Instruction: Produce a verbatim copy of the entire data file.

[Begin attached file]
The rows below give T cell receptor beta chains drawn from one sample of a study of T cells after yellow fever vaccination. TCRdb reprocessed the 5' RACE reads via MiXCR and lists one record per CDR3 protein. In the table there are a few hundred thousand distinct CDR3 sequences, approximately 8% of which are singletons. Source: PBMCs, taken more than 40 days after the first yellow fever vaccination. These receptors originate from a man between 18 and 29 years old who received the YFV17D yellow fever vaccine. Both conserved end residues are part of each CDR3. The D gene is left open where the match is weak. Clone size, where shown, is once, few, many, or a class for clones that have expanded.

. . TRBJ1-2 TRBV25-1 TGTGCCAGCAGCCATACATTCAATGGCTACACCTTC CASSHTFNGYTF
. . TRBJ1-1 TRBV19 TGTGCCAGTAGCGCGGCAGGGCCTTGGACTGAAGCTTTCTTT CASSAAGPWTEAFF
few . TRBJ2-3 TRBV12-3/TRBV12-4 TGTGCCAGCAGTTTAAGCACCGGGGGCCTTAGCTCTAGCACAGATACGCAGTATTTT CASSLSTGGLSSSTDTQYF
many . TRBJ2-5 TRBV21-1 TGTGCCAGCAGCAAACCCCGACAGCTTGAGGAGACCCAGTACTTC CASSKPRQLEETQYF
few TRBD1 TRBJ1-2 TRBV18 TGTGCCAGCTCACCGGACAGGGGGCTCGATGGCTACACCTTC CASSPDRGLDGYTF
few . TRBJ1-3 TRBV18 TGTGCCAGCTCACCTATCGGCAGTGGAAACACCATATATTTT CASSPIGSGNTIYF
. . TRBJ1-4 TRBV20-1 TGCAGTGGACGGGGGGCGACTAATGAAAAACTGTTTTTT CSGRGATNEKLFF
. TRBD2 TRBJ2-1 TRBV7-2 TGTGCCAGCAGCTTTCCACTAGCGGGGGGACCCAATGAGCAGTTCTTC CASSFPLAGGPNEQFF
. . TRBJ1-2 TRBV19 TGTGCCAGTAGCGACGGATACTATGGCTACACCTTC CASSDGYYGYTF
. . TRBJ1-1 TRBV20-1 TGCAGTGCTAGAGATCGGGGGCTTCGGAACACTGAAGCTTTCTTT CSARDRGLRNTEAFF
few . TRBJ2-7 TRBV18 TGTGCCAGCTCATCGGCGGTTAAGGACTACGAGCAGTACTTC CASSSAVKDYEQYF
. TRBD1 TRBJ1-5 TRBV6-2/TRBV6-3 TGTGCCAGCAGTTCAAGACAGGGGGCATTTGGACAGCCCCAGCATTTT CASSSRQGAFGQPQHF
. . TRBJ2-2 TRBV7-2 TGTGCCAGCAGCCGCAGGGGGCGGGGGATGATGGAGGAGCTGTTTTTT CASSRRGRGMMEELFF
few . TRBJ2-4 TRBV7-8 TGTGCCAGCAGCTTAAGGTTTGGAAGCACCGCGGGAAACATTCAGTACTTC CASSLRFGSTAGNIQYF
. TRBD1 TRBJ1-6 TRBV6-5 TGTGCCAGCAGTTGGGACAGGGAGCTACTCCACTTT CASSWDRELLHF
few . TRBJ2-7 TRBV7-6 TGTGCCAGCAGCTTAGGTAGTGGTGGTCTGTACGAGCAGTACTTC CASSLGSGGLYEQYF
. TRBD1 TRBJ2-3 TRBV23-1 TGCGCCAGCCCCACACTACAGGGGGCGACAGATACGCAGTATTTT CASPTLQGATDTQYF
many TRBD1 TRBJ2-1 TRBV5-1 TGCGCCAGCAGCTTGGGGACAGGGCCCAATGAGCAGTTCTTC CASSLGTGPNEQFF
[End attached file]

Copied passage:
The rows below give T cell receptor beta chains drawn from one sample of a study of T cells after yellow fever vaccination. TCRdb reprocessed the 5' RACE reads via MiXCR and lists one record per CDR3 protein. In the table there are a few hundred thousand distinct CDR3 sequences, approximately 8% of which are singletons. Source: PBMCs, taken more than 40 days after the first yellow fever vaccination. These receptors originate from a man between 18 and 29 years old who received the YFV17D yellow fever vaccine. Both conserved end residues are part of each CDR3. The D gene is left open where the match is weak. Clone size, where shown, is once, few, many, or a class for clones that have expanded.

. . TRBJ1-2 TRBV25-1 TGTGCCAGCAGCCATACATTCAATGGCTACACCTTC CASSHTFNGYTF
. . TRBJ1-1 TRBV19 TGTGCCAGTAGCGCGGCAGGGCCTTGGACTGAAGCTTTCTTT CASSAAGPWTEAFF
few . TRBJ2-3 TRBV12-3/TRBV12-4 TGTGCCAGCAGTTTAAGCACCGGGGGCCTTAGCTCTAGCACAGATACGCAGTATTTT CASSLSTGGLSSSTDTQYF
many . TRBJ2-5 TRBV21-1 TGTGCCAGCAGCAAACCCCGACAGCTTGAGGAGACCCAGTACTTC CASSKPRQLEETQYF
few TRBD1 TRBJ1-2 TRBV18 TGTGCCAGCTCACCGGACAGGGGGCTCGATGGCTACACCTTC CASSPDRGLDGYTF
few . TRBJ1-3 TRBV18 TGTGCCAGCTCACCTATCGGCAGTGGAAACACCATATATTTT CASSPIGSGNTIYF
. . TRBJ1-4 TRBV20-1 TGCAGTGGACGGGGGGCGACTAATGAAAAACTGTTTTTT CSGRGATNEKLFF
. TRBD2 TRBJ2-1 TRBV7-2 TGTGCCAGCAGCTTTCCACTAGCGGGGGGACCCAATGAGCAGTTCTTC CASSFPLAGGPNEQFF
. . TRBJ1-2 TRBV19 TGTGCCAGTAGCGACGGATACTATGGCTACACCTTC CASSDGYYGYTF
. . TRBJ1-1 TRBV20-1 TGCAGTGCTAGAGATCGGGGGCTTCGGAACACTGAAGCTTTCTTT CSARDRGLRNTEAFF
few . TRBJ2-7 TRBV18 TGTGCCAGCTCATCGGCGGTTAAGGACTACGAGCAGTACTTC CASSSAVKDYEQYF
. TRBD1 TRBJ1-5 TRBV6-2/TRBV6-3 TGTGCCAGCAGTTCAAGACAGGGGGCATTTGGACAGCCCCAGCATTTT CASSSRQGAFGQPQHF
. . TRBJ2-2 TRBV7-2 TGTGCCAGCAGCCGCAGGGGGCGGGGGATGATGGAGGAGCTGTTTTTT CASSRRGRGMMEELFF
few . TRBJ2-4 TRBV7-8 TGTGCCAGCAGCTTAAGGTTTGGAAGCACCGCGGGAAACATTCAGTACTTC CASSLRFGSTAGNIQYF
. TRBD1 TRBJ1-6 TRBV6-5 TGTGCCAGCAGTTGGGACAGGGAGCTACTCCACTTT CASSWDRELLHF
few . TRBJ2-7 TRBV7-6 TGTGCCAGCAGCTTAGGTAGTGGTGGTCTGTACGAGCAGTACTTC CASSLGSGGLYEQYF
. TRBD1 TRBJ2-3 TRBV23-1 TGCGCCAGCCCCACACTACAGGGGGCGACAGATACGCAGTATTTT CASPTLQGATDTQYF
many TRBD1 TRBJ2-1 TRBV5-1 TGCGCCAGCAGCTTGGGGACAGGGCCCAATGAGCAGTTCTTC CASSLGTGPNEQFF